Stages Of A Personal Injury Case

20 January 2015
 Categories: Law, Blog


Accidents will always catch up with each one of us directly or indirectly--through loved ones and friends. The options usually come down to settlements or trials. Here is a breakdown of the personal injury process to help you come to terms with the long and exhausting trial in the event that you go to court.

The Initial Court Papers

In the event of an accident resulting in your injury, an accident lawyer will have to file pleadings in a court.  In the petition, the lawyer will use the information you provided him when you decided to sue. The petition will point out the parties involved and pronounce your claims. The last paragraph will demand for judgement, citing what you want--for instance damages. After filing the petition, the defendant is summoned and notified of the suit. The defendant responds to the claims and may also provide a counter claim.


Discovery is the stage where all the evidence compiled by the plaintiff and the defendant's counter claims are made in the open. Discovery is done through depositions and written discovery – acquired through filling a form with questions and document production. In depositions, you will respond to questions asked by the defendant's lawyer and vice versa. During discovery, the court's clerk writes everything, and the process is recorded.

Case Resolution Before Trial-Court Motion Or Settlement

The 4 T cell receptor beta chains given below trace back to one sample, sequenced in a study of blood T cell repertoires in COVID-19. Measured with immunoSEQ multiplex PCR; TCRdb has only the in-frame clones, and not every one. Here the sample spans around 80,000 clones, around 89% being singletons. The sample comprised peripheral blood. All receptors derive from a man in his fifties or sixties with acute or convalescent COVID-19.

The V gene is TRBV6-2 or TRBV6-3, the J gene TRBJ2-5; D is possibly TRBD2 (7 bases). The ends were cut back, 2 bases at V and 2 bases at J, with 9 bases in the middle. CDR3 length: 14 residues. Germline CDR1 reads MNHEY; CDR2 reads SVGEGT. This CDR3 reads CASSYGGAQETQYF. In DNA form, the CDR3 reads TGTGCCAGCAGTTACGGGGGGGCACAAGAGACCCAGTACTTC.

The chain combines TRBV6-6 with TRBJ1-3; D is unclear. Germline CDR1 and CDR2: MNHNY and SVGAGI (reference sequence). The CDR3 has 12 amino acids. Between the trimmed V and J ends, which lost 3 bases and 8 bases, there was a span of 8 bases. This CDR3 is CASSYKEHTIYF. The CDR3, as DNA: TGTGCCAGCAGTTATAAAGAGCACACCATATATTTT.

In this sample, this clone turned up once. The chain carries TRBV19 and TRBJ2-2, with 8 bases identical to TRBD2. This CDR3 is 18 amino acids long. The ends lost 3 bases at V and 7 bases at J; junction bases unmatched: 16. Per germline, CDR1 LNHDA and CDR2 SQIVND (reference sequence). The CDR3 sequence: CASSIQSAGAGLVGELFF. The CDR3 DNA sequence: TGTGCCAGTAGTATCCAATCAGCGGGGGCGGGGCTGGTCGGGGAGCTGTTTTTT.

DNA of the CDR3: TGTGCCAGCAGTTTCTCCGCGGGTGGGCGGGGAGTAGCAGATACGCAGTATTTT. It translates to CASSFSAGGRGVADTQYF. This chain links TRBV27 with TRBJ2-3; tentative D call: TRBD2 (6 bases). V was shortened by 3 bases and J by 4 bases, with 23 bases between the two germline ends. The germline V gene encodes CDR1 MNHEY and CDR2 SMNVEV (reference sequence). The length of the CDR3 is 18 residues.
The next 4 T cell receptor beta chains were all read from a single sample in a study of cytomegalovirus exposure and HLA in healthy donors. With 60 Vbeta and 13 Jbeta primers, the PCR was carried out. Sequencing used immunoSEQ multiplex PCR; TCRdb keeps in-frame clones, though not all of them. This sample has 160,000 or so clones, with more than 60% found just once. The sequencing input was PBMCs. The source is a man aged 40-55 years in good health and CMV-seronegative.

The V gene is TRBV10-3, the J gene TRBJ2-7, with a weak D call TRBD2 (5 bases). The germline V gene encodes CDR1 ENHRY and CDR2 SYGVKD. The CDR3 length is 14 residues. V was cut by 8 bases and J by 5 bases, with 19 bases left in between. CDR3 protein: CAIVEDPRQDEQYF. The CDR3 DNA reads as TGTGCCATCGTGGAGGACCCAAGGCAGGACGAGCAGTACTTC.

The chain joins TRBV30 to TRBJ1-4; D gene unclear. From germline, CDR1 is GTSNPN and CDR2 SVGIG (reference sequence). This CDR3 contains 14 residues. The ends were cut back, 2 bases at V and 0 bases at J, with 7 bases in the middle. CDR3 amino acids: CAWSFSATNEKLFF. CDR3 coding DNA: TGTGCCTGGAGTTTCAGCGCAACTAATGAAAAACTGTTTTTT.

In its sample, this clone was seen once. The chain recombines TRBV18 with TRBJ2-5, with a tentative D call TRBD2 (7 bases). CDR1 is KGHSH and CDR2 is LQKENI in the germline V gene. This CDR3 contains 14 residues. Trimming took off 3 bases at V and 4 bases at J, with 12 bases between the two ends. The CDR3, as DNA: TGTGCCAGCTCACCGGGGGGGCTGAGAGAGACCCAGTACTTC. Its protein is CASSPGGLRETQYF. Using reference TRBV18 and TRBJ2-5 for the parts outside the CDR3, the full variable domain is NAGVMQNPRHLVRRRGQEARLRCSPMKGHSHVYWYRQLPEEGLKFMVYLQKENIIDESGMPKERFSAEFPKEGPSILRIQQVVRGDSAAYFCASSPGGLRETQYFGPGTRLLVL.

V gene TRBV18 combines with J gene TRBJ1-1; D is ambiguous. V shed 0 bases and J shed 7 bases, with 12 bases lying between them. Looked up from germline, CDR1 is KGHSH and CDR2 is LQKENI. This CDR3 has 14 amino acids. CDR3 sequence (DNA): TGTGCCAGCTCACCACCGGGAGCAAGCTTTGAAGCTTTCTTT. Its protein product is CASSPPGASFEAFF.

During the discovery period, either of the lawyers involved may decide to seek the court's ruling on an issue. This is referred to as the pretrial motion.  A motion that could end your case before trial is a dispositive motion, while a motion that seeks a ruling on an issue is a nondispositive motion.

Where your lawyer and the defendant's lawyer agree on the facts of the case, and there are no disputed facts, a motion for summary judgement may be filed to avoid trial. This motion may be dangerous for you, the plaintiff, so your lawyer has to present more evidence to dispute the facts and send the case to trial. Your lawyer, on the other hand, may agree to a proposal for settlement from the defendant's lawyer and thus avoid trial.  Your lawyer may result to settling out of court after reviewing similar cases, and their success or failure in trial. If the defendant's lawyer offers a reasonable settlement, your lawyer may be inclined to settle out of court.

Trial And Collecting Money

If your lawyer decides to go to trial, then the first thing for the lawyers and the judge to do is select a jury. Opening statements are then made by your lawyer and the defense team. Testimonies from witnesses soon follow, then cross examination before the closing arguments are made. After the jury deliberates and a verdict is ready, the judge announces it. If your lawyer is successful you are awarded damages--a lump sum of money for the injury caused by the accident.

For more information, contact a firm such as Frisina Lawyers.